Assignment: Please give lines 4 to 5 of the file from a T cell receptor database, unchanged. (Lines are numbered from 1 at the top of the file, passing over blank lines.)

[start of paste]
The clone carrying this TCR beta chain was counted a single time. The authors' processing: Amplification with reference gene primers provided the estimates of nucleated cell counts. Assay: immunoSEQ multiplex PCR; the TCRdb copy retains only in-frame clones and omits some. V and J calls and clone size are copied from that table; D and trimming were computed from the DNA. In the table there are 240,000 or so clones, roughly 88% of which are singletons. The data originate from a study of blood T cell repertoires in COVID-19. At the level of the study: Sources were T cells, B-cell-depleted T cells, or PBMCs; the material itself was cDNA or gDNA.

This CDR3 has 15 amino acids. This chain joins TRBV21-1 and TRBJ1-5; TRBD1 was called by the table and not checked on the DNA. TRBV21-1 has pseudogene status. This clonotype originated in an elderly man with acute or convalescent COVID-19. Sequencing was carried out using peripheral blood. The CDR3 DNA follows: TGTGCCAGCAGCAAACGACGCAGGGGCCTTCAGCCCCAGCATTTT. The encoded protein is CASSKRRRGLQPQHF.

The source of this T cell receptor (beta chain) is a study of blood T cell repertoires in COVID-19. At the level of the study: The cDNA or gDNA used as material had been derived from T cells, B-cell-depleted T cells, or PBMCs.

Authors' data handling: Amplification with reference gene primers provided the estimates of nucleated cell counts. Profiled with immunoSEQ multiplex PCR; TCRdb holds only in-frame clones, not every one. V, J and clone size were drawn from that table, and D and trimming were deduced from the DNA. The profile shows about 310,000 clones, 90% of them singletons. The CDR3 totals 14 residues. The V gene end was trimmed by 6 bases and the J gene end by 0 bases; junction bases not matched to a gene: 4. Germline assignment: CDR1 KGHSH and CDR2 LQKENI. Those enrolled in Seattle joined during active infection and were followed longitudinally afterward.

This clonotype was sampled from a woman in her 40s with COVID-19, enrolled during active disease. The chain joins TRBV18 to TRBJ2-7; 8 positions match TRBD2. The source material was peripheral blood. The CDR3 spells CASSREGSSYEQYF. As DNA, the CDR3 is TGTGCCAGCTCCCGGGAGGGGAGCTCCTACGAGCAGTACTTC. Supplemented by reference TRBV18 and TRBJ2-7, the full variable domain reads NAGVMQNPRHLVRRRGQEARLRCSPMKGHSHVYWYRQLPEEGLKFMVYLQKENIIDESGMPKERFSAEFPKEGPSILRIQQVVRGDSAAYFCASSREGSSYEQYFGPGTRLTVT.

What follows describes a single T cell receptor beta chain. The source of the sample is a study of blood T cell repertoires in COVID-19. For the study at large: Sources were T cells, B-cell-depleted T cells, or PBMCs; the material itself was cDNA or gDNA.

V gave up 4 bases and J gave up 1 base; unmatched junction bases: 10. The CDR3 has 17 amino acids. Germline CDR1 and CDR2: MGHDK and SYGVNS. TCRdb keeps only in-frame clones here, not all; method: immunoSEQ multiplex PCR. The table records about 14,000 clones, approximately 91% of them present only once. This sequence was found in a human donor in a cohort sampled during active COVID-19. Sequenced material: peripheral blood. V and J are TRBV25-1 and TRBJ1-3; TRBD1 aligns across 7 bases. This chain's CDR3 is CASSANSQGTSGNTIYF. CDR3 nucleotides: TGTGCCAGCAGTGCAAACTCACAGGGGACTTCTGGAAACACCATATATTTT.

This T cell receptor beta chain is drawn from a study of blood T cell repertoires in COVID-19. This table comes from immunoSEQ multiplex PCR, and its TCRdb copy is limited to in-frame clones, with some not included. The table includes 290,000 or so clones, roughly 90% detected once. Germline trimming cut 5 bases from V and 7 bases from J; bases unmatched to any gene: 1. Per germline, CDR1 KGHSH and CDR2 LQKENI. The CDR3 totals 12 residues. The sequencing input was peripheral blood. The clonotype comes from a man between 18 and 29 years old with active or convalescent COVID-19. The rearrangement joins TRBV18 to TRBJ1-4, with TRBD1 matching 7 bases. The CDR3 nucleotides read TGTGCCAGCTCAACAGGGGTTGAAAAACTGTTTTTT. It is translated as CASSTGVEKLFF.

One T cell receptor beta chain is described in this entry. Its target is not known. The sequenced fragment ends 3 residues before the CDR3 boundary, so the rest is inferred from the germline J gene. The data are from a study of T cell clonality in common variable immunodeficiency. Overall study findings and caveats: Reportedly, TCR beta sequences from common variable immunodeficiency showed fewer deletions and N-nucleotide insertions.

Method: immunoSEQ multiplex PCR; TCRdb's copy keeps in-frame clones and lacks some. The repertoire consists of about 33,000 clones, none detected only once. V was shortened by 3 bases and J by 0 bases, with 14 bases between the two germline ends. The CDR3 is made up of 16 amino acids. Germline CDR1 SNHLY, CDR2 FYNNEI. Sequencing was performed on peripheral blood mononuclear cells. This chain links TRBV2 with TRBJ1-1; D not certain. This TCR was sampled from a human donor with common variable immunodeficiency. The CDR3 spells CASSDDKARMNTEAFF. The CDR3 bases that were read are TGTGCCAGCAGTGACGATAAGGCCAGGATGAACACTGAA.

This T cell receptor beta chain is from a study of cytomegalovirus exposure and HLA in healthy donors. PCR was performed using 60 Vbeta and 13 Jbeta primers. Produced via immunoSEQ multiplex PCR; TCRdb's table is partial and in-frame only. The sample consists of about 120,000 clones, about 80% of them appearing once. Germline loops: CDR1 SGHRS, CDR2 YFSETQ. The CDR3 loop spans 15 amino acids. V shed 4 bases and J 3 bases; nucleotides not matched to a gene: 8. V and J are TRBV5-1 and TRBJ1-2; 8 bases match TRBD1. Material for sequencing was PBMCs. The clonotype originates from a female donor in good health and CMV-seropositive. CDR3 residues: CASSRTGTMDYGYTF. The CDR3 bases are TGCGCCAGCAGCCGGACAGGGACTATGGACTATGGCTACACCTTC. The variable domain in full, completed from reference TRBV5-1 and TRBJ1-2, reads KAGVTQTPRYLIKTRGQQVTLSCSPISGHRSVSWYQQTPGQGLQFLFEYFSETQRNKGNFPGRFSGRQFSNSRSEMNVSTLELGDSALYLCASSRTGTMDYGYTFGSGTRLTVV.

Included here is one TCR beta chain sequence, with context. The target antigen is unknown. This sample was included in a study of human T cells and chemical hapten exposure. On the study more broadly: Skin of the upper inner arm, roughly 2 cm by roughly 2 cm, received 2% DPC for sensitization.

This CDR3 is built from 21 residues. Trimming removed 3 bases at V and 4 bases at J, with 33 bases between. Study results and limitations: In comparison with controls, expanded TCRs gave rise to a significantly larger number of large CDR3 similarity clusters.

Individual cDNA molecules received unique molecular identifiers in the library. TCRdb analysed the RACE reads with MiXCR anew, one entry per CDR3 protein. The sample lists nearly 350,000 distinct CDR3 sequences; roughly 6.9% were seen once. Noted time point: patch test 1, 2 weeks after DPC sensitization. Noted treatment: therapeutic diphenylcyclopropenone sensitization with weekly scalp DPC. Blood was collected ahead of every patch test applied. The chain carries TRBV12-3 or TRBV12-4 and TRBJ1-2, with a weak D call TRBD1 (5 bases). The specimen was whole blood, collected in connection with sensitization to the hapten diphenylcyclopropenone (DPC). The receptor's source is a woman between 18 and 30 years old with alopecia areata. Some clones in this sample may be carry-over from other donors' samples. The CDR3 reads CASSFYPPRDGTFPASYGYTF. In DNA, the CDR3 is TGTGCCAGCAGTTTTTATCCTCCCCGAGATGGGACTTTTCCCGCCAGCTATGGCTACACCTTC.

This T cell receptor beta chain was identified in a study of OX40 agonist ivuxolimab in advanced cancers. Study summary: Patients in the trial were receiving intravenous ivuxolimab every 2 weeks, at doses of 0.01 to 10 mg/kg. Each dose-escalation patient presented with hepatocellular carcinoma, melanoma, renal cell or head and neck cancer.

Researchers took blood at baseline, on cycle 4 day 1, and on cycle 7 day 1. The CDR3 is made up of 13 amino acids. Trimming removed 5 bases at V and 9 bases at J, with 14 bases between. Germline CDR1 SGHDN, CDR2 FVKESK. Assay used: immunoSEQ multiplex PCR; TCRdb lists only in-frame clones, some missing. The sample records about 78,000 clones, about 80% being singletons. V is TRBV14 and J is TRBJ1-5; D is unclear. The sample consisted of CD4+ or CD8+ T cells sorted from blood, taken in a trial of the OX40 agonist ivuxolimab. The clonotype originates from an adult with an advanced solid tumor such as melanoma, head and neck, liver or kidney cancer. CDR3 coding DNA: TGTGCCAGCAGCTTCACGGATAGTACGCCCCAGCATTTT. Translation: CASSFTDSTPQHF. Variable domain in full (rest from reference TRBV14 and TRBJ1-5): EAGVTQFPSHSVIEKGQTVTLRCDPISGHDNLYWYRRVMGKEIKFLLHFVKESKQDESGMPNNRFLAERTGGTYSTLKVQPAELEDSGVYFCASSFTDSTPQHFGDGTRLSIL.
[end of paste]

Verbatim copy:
Authors' data handling: Amplification with reference gene primers provided the estimates of nucleated cell counts. Profiled with immunoSEQ multiplex PCR; TCRdb holds only in-frame clones, not every one. V, J and clone size were drawn from that table, and D and trimming were deduced from the DNA. The profile shows about 310,000 clones, 90% of them singletons. The CDR3 totals 14 residues. The V gene end was trimmed by 6 bases and the J gene end by 0 bases; junction bases not matched to a gene: 4. Germline assignment: CDR1 KGHSH and CDR2 LQKENI. Those enrolled in Seattle joined during active infection and were followed longitudinally afterward.

This clonotype was sampled from a woman in her 40s with COVID-19, enrolled during active disease. The chain joins TRBV18 to TRBJ2-7; 8 positions match TRBD2. The source material was peripheral blood. The CDR3 spells CASSREGSSYEQYF. As DNA, the CDR3 is TGTGCCAGCTCCCGGGAGGGGAGCTCCTACGAGCAGTACTTC. Supplemented by reference TRBV18 and TRBJ2-7, the full variable domain reads NAGVMQNPRHLVRRRGQEARLRCSPMKGHSHVYWYRQLPEEGLKFMVYLQKENIIDESGMPKERFSAEFPKEGPSILRIQQVVRGDSAAYFCASSREGSSYEQYFGPGTRLTVT.